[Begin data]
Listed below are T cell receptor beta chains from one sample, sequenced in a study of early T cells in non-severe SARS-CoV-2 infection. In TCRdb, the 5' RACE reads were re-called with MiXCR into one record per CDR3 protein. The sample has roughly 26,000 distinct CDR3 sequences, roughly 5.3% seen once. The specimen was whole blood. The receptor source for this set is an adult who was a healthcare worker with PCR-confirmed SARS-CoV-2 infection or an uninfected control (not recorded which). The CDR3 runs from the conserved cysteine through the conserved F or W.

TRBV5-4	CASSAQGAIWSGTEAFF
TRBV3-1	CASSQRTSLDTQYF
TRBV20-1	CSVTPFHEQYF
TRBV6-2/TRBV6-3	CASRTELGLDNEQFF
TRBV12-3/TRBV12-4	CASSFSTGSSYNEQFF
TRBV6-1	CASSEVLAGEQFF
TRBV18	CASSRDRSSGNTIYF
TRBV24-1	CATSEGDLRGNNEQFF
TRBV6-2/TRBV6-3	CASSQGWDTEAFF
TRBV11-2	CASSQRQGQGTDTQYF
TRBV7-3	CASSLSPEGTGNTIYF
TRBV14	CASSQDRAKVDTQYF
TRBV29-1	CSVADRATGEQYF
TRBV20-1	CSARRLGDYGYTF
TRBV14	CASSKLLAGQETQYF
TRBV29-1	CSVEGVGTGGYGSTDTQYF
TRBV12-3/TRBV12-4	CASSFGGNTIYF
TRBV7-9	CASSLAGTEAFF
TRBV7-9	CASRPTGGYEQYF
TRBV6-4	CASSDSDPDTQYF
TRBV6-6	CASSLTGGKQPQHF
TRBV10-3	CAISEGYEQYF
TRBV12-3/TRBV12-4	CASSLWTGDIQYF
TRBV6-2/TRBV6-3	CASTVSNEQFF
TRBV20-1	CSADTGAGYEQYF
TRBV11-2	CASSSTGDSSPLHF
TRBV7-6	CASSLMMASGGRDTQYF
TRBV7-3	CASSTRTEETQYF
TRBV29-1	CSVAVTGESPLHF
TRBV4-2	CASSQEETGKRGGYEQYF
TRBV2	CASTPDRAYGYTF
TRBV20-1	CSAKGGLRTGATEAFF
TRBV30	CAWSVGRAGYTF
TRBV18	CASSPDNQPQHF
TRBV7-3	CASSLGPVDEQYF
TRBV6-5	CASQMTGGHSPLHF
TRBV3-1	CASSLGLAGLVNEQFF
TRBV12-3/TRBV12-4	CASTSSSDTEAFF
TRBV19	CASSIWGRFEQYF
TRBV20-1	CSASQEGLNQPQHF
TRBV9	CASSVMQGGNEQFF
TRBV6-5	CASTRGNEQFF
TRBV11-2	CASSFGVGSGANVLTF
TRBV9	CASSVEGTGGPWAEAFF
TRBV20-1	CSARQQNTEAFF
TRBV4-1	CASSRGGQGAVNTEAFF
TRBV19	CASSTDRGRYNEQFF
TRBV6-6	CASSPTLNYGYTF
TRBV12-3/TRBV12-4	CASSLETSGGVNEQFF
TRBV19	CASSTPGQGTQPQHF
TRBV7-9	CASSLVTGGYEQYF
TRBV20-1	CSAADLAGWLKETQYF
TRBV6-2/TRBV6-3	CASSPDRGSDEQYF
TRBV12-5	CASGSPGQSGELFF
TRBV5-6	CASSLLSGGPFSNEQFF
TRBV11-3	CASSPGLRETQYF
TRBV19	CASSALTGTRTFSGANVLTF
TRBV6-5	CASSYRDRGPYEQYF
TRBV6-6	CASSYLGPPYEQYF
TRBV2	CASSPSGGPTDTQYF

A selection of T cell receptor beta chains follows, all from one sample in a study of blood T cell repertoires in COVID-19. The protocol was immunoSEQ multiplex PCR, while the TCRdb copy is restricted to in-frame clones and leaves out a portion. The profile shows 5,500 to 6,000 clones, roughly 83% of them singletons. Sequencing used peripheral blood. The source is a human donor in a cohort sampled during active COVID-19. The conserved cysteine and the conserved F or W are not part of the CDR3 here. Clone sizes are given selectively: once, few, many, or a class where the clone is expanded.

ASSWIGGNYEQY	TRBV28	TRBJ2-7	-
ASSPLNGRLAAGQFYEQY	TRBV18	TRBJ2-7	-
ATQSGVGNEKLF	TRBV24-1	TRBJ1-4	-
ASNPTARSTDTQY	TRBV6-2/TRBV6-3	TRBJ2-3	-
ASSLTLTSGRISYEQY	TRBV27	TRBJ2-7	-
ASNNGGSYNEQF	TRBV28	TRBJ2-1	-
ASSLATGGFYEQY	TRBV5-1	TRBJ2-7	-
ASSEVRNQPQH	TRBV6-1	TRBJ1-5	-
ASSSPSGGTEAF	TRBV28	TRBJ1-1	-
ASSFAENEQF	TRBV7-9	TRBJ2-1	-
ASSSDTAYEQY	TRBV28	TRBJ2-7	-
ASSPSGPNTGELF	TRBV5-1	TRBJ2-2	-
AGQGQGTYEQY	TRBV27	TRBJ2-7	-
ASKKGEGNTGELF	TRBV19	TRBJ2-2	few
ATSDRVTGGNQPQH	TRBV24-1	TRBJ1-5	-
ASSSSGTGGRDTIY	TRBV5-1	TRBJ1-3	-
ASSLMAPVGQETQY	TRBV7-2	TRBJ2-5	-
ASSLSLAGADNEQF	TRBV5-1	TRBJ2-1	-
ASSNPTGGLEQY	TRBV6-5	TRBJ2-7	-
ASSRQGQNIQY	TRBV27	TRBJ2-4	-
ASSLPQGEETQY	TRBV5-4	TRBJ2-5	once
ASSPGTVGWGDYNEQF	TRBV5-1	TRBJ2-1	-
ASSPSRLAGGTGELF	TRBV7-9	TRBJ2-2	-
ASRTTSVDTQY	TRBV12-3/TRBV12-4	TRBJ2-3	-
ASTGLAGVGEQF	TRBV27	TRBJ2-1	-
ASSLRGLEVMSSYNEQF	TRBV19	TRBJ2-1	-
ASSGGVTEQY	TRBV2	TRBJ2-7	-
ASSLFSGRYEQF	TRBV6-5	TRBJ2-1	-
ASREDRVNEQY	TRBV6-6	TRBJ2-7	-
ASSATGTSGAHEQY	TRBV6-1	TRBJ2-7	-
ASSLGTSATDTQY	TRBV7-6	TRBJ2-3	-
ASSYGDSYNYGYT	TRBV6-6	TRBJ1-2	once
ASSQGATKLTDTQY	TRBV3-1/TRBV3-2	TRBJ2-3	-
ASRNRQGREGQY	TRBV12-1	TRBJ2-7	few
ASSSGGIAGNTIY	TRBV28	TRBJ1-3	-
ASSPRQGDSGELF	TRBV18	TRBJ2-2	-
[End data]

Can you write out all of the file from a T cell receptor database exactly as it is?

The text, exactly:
Listed below are T cell receptor beta chains from one sample, sequenced in a study of early T cells in non-severe SARS-CoV-2 infection. In TCRdb, the 5' RACE reads were re-called with MiXCR into one record per CDR3 protein. The sample has roughly 26,000 distinct CDR3 sequences, roughly 5.3% seen once. The specimen was whole blood. The receptor source for this set is an adult who was a healthcare worker with PCR-confirmed SARS-CoV-2 infection or an uninfected control (not recorded which). The CDR3 runs from the conserved cysteine through the conserved F or W.

TRBV5-4	CASSAQGAIWSGTEAFF
TRBV3-1	CASSQRTSLDTQYF
TRBV20-1	CSVTPFHEQYF
TRBV6-2/TRBV6-3	CASRTELGLDNEQFF
TRBV12-3/TRBV12-4	CASSFSTGSSYNEQFF
TRBV6-1	CASSEVLAGEQFF
TRBV18	CASSRDRSSGNTIYF
TRBV24-1	CATSEGDLRGNNEQFF
TRBV6-2/TRBV6-3	CASSQGWDTEAFF
TRBV11-2	CASSQRQGQGTDTQYF
TRBV7-3	CASSLSPEGTGNTIYF
TRBV14	CASSQDRAKVDTQYF
TRBV29-1	CSVADRATGEQYF
TRBV20-1	CSARRLGDYGYTF
TRBV14	CASSKLLAGQETQYF
TRBV29-1	CSVEGVGTGGYGSTDTQYF
TRBV12-3/TRBV12-4	CASSFGGNTIYF
TRBV7-9	CASSLAGTEAFF
TRBV7-9	CASRPTGGYEQYF
TRBV6-4	CASSDSDPDTQYF
TRBV6-6	CASSLTGGKQPQHF
TRBV10-3	CAISEGYEQYF
TRBV12-3/TRBV12-4	CASSLWTGDIQYF
TRBV6-2/TRBV6-3	CASTVSNEQFF
TRBV20-1	CSADTGAGYEQYF
TRBV11-2	CASSSTGDSSPLHF
TRBV7-6	CASSLMMASGGRDTQYF
TRBV7-3	CASSTRTEETQYF
TRBV29-1	CSVAVTGESPLHF
TRBV4-2	CASSQEETGKRGGYEQYF
TRBV2	CASTPDRAYGYTF
TRBV20-1	CSAKGGLRTGATEAFF
TRBV30	CAWSVGRAGYTF
TRBV18	CASSPDNQPQHF
TRBV7-3	CASSLGPVDEQYF
TRBV6-5	CASQMTGGHSPLHF
TRBV3-1	CASSLGLAGLVNEQFF
TRBV12-3/TRBV12-4	CASTSSSDTEAFF
TRBV19	CASSIWGRFEQYF
TRBV20-1	CSASQEGLNQPQHF
TRBV9	CASSVMQGGNEQFF
TRBV6-5	CASTRGNEQFF
TRBV11-2	CASSFGVGSGANVLTF
TRBV9	CASSVEGTGGPWAEAFF
TRBV20-1	CSARQQNTEAFF
TRBV4-1	CASSRGGQGAVNTEAFF
TRBV19	CASSTDRGRYNEQFF
TRBV6-6	CASSPTLNYGYTF
TRBV12-3/TRBV12-4	CASSLETSGGVNEQFF
TRBV19	CASSTPGQGTQPQHF
TRBV7-9	CASSLVTGGYEQYF
TRBV20-1	CSAADLAGWLKETQYF
TRBV6-2/TRBV6-3	CASSPDRGSDEQYF
TRBV12-5	CASGSPGQSGELFF
TRBV5-6	CASSLLSGGPFSNEQFF
TRBV11-3	CASSPGLRETQYF
TRBV19	CASSALTGTRTFSGANVLTF
TRBV6-5	CASSYRDRGPYEQYF
TRBV6-6	CASSYLGPPYEQYF
TRBV2	CASSPSGGPTDTQYF

A selection of T cell receptor beta chains follows, all from one sample in a study of blood T cell repertoires in COVID-19. The protocol was immunoSEQ multiplex PCR, while the TCRdb copy is restricted to in-frame clones and leaves out a portion. The profile shows 5,500 to 6,000 clones, roughly 83% of them singletons. Sequencing used peripheral blood. The source is a human donor in a cohort sampled during active COVID-19. The conserved cysteine and the conserved F or W are not part of the CDR3 here. Clone sizes are given selectively: once, few, many, or a class where the clone is expanded.

ASSWIGGNYEQY	TRBV28	TRBJ2-7	-
ASSPLNGRLAAGQFYEQY	TRBV18	TRBJ2-7	-
ATQSGVGNEKLF	TRBV24-1	TRBJ1-4	-
ASNPTARSTDTQY	TRBV6-2/TRBV6-3	TRBJ2-3	-
ASSLTLTSGRISYEQY	TRBV27	TRBJ2-7	-
ASNNGGSYNEQF	TRBV28	TRBJ2-1	-
ASSLATGGFYEQY	TRBV5-1	TRBJ2-7	-
ASSEVRNQPQH	TRBV6-1	TRBJ1-5	-
ASSSPSGGTEAF	TRBV28	TRBJ1-1	-
ASSFAENEQF	TRBV7-9	TRBJ2-1	-
ASSSDTAYEQY	TRBV28	TRBJ2-7	-
ASSPSGPNTGELF	TRBV5-1	TRBJ2-2	-
AGQGQGTYEQY	TRBV27	TRBJ2-7	-
ASKKGEGNTGELF	TRBV19	TRBJ2-2	few
ATSDRVTGGNQPQH	TRBV24-1	TRBJ1-5	-
ASSSSGTGGRDTIY	TRBV5-1	TRBJ1-3	-
ASSLMAPVGQETQY	TRBV7-2	TRBJ2-5	-
ASSLSLAGADNEQF	TRBV5-1	TRBJ2-1	-
ASSNPTGGLEQY	TRBV6-5	TRBJ2-7	-
ASSRQGQNIQY	TRBV27	TRBJ2-4	-
ASSLPQGEETQY	TRBV5-4	TRBJ2-5	once
ASSPGTVGWGDYNEQF	TRBV5-1	TRBJ2-1	-
ASSPSRLAGGTGELF	TRBV7-9	TRBJ2-2	-
ASRTTSVDTQY	TRBV12-3/TRBV12-4	TRBJ2-3	-
ASTGLAGVGEQF	TRBV27	TRBJ2-1	-
ASSLRGLEVMSSYNEQF	TRBV19	TRBJ2-1	-
ASSGGVTEQY	TRBV2	TRBJ2-7	-
ASSLFSGRYEQF	TRBV6-5	TRBJ2-1	-
ASREDRVNEQY	TRBV6-6	TRBJ2-7	-
ASSATGTSGAHEQY	TRBV6-1	TRBJ2-7	-
ASSLGTSATDTQY	TRBV7-6	TRBJ2-3	-
ASSYGDSYNYGYT	TRBV6-6	TRBJ1-2	once
ASSQGATKLTDTQY	TRBV3-1/TRBV3-2	TRBJ2-3	-
ASRNRQGREGQY	TRBV12-1	TRBJ2-7	few
ASSSGGIAGNTIY	TRBV28	TRBJ1-3	-
ASSPRQGDSGELF	TRBV18	TRBJ2-2	-